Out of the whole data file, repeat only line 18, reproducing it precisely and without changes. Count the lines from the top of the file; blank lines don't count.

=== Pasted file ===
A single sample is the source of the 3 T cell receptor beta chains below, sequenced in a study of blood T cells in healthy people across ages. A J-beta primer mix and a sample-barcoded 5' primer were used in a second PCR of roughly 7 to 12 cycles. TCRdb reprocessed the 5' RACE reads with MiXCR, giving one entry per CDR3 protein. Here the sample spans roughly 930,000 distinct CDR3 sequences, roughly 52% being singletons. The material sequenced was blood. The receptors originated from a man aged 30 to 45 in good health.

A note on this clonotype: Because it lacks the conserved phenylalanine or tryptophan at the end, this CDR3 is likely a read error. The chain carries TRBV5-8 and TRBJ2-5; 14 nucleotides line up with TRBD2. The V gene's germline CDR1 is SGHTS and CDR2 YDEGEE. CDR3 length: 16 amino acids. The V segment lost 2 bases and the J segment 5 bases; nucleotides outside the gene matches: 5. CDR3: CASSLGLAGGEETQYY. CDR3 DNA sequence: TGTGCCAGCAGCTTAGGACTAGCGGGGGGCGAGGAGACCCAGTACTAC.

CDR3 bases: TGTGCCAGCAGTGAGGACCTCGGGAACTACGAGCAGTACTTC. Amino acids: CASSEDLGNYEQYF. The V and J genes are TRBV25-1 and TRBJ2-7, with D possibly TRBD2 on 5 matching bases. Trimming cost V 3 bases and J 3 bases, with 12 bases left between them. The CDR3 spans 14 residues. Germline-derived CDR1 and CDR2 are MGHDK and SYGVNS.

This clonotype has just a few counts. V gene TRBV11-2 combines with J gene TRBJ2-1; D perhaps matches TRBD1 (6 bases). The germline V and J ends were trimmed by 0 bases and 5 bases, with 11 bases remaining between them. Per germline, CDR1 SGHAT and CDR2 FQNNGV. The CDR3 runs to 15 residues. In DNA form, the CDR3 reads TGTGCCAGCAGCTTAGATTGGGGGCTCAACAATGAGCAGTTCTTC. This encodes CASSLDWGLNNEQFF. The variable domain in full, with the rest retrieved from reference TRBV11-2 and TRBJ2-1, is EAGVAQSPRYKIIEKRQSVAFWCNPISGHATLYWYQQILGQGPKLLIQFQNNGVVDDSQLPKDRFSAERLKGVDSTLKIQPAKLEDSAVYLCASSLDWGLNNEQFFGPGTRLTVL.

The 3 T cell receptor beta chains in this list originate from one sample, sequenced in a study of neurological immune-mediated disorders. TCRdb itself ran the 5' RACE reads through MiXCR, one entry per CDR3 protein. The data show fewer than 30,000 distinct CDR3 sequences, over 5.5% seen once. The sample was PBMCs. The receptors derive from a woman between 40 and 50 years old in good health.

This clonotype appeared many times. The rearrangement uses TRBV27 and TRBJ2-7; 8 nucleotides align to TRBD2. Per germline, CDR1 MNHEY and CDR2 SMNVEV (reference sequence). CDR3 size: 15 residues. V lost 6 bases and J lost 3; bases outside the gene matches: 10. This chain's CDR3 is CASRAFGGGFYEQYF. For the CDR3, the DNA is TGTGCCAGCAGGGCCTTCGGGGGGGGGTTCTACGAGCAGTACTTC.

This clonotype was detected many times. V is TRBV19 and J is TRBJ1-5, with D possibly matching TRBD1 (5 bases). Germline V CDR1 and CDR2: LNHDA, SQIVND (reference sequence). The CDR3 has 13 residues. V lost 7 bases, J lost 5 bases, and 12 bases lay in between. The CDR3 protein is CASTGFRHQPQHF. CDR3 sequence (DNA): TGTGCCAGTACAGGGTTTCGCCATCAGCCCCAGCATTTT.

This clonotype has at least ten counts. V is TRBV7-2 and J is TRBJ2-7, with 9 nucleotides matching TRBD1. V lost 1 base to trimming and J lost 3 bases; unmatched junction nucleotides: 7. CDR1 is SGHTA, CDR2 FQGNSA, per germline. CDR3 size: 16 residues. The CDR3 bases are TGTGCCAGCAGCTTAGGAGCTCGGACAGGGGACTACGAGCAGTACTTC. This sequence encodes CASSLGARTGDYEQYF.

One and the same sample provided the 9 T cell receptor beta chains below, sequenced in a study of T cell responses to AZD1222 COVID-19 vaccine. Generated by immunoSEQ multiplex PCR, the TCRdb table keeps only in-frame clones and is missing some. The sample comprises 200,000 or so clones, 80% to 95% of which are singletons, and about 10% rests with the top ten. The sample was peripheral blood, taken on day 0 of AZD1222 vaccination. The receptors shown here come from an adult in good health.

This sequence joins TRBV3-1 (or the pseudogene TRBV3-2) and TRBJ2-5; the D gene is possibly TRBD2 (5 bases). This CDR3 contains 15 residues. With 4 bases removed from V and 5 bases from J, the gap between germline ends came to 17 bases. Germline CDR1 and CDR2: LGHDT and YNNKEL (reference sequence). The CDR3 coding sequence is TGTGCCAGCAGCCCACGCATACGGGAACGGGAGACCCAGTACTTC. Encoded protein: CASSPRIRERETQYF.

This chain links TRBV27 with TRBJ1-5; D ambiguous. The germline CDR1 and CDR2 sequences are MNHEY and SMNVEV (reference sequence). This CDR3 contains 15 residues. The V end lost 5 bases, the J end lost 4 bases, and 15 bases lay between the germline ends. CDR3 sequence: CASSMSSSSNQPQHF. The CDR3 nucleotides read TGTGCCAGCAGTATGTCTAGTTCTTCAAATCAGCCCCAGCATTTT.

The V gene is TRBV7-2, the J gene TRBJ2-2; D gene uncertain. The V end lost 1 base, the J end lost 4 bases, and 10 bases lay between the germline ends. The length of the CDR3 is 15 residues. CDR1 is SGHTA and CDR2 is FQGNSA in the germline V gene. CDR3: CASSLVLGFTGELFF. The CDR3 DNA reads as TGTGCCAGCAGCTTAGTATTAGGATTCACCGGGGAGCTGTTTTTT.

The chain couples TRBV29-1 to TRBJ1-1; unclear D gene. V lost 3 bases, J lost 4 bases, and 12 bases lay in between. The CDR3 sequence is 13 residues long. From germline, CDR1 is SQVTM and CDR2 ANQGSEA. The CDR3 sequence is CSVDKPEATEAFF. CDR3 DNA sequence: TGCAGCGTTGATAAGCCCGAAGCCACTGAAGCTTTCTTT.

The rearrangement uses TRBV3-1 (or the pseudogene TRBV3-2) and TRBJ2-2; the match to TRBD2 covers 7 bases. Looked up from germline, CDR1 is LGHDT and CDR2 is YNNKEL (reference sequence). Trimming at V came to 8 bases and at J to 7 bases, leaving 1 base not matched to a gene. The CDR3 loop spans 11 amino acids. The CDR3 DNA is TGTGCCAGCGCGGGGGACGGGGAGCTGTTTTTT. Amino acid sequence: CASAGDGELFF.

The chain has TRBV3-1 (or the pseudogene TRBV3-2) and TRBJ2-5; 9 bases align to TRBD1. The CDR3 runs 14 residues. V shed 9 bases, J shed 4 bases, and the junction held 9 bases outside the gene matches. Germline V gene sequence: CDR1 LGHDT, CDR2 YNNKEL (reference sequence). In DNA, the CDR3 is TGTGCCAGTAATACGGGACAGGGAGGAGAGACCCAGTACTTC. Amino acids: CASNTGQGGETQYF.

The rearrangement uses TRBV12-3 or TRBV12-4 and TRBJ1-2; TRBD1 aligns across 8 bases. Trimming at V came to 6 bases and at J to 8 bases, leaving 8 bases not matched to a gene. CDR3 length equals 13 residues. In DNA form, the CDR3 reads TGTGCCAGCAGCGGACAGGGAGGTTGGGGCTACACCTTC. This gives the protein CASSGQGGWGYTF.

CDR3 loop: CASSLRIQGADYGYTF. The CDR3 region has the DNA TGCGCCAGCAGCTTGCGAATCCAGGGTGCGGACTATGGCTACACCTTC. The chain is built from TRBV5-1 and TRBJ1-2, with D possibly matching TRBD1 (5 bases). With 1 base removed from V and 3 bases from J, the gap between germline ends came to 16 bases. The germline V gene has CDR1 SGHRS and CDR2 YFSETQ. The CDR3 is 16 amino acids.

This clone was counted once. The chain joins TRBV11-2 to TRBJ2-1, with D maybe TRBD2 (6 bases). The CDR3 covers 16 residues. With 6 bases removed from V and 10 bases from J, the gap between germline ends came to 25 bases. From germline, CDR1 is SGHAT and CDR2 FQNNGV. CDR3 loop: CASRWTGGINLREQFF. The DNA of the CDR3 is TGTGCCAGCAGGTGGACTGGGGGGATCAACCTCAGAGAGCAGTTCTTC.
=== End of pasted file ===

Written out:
This clone was counted once. The chain joins TRBV11-2 to TRBJ2-1, with D maybe TRBD2 (6 bases). The CDR3 covers 16 residues. With 6 bases removed from V and 10 bases from J, the gap between germline ends came to 25 bases. From germline, CDR1 is SGHAT and CDR2 FQNNGV. CDR3 loop: CASRWTGGINLREQFF. The DNA of the CDR3 is TGTGCCAGCAGGTGGACTGGGGGGATCAACCTCAGAGAGCAGTTCTTC.